On Wednesday morning, Hurricane Idalia made landfall in Florida's Big Bend as a Category 3 cyclone after briefly reaching a Category 4 in the overnight hours. Later in the day, the storm settled into a Category 1 as it reached southeastern Georgia.
On Wednesday morning, Hurricane Idalia made landfall in Florida's Big Bend as a Category 3 cyclone after briefly reaching a Category 4 in the overnight hours. Later in the day, the storm settled into a Category 1 as it reached southeastern Georgia.1
According to the National Hurricane Center (NHC), the storm saw winds of up to 125 mph — the strongest hurricane the Gulf Coast has seen in over 125 years.2
The NHC warned of a significant storm surge and issued two extreme wind warnings, as some areas broke record inundation, with up to 9 feet of flooding.2
Ahead of the storm's impacts, residents were advised to evacuate to areas less vulnerable to the high winds, flooding, and storm surge, with residents from at least 28 counties cleared out.3
Hurricane Idalia is expected to continue to weaken as it moves inland, and, according to the NHC, the storm will continue on a north-northeastward track with impacts to Georgia, South Carolina, and North Carolina through the afternoon of Wednesday and into Thursday.4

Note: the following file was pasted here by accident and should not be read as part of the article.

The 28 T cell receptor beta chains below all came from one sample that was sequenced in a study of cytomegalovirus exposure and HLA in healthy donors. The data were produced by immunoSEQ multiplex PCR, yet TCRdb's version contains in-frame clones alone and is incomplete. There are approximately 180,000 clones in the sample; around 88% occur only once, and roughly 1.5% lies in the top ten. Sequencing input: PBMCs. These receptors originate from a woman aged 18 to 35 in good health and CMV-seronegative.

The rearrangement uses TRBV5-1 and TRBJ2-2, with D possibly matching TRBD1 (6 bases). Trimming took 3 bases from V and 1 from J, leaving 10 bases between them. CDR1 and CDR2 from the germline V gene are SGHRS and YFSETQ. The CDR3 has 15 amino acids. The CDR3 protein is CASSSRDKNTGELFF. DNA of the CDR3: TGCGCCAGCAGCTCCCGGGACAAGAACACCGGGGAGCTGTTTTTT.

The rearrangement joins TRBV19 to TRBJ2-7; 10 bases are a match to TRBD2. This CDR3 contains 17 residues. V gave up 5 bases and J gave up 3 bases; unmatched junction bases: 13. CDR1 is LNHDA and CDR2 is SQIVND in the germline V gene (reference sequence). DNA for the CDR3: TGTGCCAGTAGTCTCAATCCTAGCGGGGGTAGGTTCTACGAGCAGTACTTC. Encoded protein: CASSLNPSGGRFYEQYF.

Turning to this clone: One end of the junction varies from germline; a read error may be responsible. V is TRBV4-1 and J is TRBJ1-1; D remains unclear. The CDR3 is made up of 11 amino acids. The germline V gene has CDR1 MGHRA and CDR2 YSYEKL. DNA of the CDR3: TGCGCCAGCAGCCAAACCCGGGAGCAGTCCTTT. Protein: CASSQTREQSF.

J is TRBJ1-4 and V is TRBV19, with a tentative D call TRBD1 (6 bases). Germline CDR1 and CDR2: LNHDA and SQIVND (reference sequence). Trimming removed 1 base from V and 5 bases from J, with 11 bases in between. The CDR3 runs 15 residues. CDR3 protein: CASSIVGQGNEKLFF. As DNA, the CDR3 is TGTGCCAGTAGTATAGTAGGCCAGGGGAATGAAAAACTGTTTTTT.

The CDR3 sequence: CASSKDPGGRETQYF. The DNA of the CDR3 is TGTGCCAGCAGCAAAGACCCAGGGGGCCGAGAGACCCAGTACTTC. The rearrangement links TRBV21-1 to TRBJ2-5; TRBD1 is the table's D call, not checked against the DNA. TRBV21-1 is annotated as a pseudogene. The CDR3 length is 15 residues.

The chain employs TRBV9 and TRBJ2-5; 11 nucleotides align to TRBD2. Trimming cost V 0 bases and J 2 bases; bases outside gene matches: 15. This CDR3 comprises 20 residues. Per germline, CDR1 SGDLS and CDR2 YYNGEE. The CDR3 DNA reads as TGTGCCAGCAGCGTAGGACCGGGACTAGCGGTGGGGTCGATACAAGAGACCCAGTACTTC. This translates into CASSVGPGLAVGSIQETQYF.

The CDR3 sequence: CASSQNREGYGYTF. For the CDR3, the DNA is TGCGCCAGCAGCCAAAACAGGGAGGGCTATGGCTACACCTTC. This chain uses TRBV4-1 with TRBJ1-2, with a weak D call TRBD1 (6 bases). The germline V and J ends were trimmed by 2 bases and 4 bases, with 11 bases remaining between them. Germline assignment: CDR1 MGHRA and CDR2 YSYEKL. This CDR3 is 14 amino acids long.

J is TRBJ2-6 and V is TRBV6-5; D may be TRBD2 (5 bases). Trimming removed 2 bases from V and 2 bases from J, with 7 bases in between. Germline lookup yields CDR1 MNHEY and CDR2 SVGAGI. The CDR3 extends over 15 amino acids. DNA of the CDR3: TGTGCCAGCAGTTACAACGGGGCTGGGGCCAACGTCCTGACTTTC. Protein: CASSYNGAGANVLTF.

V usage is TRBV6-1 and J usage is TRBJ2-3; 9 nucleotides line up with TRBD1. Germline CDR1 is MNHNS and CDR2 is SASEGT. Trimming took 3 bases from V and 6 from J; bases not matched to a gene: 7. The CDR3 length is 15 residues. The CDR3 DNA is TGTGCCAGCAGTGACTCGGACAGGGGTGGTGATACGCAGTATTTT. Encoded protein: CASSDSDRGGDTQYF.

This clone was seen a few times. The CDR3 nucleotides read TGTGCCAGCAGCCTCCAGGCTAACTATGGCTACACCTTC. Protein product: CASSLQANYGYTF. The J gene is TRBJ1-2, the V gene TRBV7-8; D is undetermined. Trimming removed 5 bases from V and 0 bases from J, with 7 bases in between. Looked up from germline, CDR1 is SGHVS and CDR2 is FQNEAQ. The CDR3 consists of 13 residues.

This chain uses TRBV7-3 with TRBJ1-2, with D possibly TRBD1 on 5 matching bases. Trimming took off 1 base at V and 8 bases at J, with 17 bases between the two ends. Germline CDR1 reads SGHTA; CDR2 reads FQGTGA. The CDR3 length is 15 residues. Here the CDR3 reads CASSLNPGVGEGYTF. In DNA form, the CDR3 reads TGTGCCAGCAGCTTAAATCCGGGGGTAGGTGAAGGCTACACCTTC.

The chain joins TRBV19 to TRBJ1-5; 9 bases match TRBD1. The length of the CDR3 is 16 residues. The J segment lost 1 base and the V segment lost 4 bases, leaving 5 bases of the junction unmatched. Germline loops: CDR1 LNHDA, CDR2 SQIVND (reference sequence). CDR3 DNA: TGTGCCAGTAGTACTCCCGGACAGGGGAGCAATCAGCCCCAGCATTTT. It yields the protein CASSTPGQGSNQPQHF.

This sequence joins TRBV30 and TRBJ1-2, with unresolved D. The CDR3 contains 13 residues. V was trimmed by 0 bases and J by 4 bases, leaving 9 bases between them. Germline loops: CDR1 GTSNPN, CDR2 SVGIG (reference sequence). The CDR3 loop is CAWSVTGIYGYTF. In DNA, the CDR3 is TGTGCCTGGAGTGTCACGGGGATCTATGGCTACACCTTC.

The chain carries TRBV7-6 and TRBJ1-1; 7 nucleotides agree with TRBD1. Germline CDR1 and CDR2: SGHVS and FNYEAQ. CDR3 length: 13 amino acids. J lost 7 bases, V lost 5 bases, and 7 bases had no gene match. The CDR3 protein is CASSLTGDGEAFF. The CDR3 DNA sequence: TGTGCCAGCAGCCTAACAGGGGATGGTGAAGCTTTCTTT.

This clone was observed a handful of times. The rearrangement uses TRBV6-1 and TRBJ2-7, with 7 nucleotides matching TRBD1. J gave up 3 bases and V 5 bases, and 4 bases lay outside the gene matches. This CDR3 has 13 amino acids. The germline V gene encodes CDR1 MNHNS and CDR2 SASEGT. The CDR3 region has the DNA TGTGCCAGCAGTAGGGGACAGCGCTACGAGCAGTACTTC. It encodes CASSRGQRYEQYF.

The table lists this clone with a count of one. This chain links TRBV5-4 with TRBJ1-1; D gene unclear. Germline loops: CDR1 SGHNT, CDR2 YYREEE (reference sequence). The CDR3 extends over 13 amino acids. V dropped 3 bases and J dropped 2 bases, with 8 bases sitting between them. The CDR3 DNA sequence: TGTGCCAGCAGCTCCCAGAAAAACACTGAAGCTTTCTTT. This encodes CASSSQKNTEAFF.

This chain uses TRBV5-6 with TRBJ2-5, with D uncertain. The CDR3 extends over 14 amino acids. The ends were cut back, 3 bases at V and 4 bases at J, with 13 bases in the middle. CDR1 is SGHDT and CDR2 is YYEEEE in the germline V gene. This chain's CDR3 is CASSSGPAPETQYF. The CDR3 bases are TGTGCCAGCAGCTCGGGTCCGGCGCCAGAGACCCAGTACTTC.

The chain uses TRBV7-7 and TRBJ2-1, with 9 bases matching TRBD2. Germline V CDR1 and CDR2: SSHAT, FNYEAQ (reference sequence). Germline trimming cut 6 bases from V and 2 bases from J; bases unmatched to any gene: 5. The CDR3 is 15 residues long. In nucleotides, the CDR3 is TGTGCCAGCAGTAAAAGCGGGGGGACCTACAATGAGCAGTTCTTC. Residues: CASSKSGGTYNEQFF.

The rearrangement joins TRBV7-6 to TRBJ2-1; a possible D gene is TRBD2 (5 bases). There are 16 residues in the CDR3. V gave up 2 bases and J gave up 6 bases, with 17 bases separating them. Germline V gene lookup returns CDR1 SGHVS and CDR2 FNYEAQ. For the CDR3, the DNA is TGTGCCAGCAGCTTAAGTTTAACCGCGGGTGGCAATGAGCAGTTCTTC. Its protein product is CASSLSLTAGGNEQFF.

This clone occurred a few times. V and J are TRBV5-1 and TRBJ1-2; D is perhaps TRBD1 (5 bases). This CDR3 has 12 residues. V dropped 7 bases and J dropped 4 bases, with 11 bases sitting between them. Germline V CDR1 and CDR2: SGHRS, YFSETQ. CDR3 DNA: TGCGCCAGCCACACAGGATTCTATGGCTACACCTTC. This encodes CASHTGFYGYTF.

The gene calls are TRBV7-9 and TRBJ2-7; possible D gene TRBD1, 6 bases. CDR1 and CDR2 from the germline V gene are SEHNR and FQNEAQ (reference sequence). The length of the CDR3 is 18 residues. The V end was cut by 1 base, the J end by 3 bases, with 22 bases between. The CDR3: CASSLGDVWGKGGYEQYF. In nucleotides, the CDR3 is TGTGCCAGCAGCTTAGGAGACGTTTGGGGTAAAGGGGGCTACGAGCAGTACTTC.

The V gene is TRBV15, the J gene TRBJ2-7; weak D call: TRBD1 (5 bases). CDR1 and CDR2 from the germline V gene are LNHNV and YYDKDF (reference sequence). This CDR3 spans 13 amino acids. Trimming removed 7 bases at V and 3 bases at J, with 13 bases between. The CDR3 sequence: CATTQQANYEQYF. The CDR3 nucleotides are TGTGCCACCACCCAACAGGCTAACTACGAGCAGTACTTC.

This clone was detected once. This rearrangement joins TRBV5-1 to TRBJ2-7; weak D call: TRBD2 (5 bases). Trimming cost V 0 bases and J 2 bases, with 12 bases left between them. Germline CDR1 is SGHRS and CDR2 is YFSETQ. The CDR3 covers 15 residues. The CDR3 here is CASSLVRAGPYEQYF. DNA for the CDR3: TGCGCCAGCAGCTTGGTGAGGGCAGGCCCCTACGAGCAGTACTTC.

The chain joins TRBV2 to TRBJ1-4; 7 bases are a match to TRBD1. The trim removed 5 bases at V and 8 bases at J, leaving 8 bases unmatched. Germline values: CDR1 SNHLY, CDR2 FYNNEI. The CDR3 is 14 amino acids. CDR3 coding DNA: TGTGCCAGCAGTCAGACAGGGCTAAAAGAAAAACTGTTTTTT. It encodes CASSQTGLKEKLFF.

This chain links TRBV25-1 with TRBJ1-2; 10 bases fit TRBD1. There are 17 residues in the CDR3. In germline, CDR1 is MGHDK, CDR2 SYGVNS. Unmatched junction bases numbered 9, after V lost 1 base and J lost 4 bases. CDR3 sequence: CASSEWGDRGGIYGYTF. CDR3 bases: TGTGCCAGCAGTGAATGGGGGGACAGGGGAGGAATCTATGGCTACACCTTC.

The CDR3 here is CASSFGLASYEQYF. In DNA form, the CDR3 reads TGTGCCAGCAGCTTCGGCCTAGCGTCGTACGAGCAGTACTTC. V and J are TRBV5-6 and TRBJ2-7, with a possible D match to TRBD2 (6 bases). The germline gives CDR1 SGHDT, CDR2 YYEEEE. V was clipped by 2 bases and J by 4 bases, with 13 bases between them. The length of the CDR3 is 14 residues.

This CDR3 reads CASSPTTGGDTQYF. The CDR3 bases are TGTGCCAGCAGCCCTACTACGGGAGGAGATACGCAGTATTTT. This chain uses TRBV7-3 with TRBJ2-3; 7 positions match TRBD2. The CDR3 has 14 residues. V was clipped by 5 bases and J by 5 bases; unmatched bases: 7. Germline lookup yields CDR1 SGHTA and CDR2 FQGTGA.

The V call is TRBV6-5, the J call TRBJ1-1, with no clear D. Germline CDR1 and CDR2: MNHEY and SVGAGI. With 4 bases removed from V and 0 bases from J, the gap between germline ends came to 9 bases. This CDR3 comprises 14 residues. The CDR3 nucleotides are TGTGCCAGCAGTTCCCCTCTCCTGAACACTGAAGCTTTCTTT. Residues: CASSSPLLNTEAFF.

As thousands of officials and rescue workers were deployed, Pres. Joe Biden and Florida Gov. Ron DeSantis held a call, with the latter reportedly indicating that the state's needs are currently being met.5
Narrative A, as provided by Carbon Brief. The warming of our planet is creating a hot-tub-like environment in the waters off the coast of Florida. These abnormal conditions have become the norm, and the consequence is the rapid intensification of storms that cause catastrophic damage and loss of life when making landfall. This new normal changes the landscape of coastal living and leaves millions of people facing the threat of back-to-back catastrophic destruction.
Narrative B, as provided by Forbes. While climate change is an urgent issue, journalists and activists have an obligation to separate the facts from fiction and describe environmental problems honestly and accurately. The catastrophic framing of climate change does far more harm than good, not only by impacting the mental health of our youth, but by alienating and polarizing large portions of the population and distracting from other important issues. Climate alarmism must be taken with a grain of salt.